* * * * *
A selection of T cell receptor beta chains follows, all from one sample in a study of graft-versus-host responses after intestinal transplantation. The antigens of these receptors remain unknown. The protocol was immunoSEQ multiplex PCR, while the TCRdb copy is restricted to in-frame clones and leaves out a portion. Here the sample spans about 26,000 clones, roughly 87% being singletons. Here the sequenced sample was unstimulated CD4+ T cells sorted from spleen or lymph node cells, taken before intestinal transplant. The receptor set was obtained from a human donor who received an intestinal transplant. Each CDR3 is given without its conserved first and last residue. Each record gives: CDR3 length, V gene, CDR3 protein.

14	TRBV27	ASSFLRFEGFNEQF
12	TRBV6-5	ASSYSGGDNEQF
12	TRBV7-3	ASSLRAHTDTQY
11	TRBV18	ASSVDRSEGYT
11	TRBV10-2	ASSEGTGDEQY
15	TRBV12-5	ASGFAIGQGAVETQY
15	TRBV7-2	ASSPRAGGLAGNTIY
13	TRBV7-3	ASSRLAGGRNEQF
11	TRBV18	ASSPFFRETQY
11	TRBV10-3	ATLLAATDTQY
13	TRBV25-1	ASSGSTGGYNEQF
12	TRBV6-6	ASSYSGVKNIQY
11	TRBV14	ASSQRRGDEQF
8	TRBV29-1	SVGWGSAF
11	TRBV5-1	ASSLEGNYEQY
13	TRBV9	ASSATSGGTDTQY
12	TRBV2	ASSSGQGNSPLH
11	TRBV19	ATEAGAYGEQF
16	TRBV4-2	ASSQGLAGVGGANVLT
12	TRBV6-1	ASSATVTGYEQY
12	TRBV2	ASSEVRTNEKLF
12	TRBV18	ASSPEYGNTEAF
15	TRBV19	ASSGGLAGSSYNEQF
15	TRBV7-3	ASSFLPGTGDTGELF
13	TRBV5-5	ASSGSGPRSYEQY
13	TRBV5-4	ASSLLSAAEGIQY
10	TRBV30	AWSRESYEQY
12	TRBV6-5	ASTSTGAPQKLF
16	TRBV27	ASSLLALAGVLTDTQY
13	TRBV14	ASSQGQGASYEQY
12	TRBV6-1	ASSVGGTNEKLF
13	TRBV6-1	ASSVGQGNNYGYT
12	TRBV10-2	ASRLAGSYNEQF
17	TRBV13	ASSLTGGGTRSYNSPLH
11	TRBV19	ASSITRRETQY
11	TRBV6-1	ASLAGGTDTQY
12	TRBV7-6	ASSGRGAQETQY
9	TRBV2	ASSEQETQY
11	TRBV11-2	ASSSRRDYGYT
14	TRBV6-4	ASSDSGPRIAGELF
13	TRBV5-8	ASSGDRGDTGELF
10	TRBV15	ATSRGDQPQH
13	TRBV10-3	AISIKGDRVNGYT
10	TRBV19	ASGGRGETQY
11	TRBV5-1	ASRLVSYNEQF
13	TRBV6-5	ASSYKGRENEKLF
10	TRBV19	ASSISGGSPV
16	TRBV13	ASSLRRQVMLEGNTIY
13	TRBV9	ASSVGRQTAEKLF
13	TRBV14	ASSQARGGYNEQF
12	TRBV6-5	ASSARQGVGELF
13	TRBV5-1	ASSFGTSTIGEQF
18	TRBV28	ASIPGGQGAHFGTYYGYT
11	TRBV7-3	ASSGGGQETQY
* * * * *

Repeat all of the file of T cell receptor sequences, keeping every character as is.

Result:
A selection of T cell receptor beta chains follows, all from one sample in a study of graft-versus-host responses after intestinal transplantation. The antigens of these receptors remain unknown. The protocol was immunoSEQ multiplex PCR, while the TCRdb copy is restricted to in-frame clones and leaves out a portion. Here the sample spans about 26,000 clones, roughly 87% being singletons. Here the sequenced sample was unstimulated CD4+ T cells sorted from spleen or lymph node cells, taken before intestinal transplant. The receptor set was obtained from a human donor who received an intestinal transplant. Each CDR3 is given without its conserved first and last residue. Each record gives: CDR3 length, V gene, CDR3 protein.

14	TRBV27	ASSFLRFEGFNEQF
12	TRBV6-5	ASSYSGGDNEQF
12	TRBV7-3	ASSLRAHTDTQY
11	TRBV18	ASSVDRSEGYT
11	TRBV10-2	ASSEGTGDEQY
15	TRBV12-5	ASGFAIGQGAVETQY
15	TRBV7-2	ASSPRAGGLAGNTIY
13	TRBV7-3	ASSRLAGGRNEQF
11	TRBV18	ASSPFFRETQY
11	TRBV10-3	ATLLAATDTQY
13	TRBV25-1	ASSGSTGGYNEQF
12	TRBV6-6	ASSYSGVKNIQY
11	TRBV14	ASSQRRGDEQF
8	TRBV29-1	SVGWGSAF
11	TRBV5-1	ASSLEGNYEQY
13	TRBV9	ASSATSGGTDTQY
12	TRBV2	ASSSGQGNSPLH
11	TRBV19	ATEAGAYGEQF
16	TRBV4-2	ASSQGLAGVGGANVLT
12	TRBV6-1	ASSATVTGYEQY
12	TRBV2	ASSEVRTNEKLF
12	TRBV18	ASSPEYGNTEAF
15	TRBV19	ASSGGLAGSSYNEQF
15	TRBV7-3	ASSFLPGTGDTGELF
13	TRBV5-5	ASSGSGPRSYEQY
13	TRBV5-4	ASSLLSAAEGIQY
10	TRBV30	AWSRESYEQY
12	TRBV6-5	ASTSTGAPQKLF
16	TRBV27	ASSLLALAGVLTDTQY
13	TRBV14	ASSQGQGASYEQY
12	TRBV6-1	ASSVGGTNEKLF
13	TRBV6-1	ASSVGQGNNYGYT
12	TRBV10-2	ASRLAGSYNEQF
17	TRBV13	ASSLTGGGTRSYNSPLH
11	TRBV19	ASSITRRETQY
11	TRBV6-1	ASLAGGTDTQY
12	TRBV7-6	ASSGRGAQETQY
9	TRBV2	ASSEQETQY
11	TRBV11-2	ASSSRRDYGYT
14	TRBV6-4	ASSDSGPRIAGELF
13	TRBV5-8	ASSGDRGDTGELF
10	TRBV15	ATSRGDQPQH
13	TRBV10-3	AISIKGDRVNGYT
10	TRBV19	ASGGRGETQY
11	TRBV5-1	ASRLVSYNEQF
13	TRBV6-5	ASSYKGRENEKLF
10	TRBV19	ASSISGGSPV
16	TRBV13	ASSLRRQVMLEGNTIY
13	TRBV9	ASSVGRQTAEKLF
13	TRBV14	ASSQARGGYNEQF
12	TRBV6-5	ASSARQGVGELF
13	TRBV5-1	ASSFGTSTIGEQF
18	TRBV28	ASIPGGQGAHFGTYYGYT
11	TRBV7-3	ASSGGGQETQY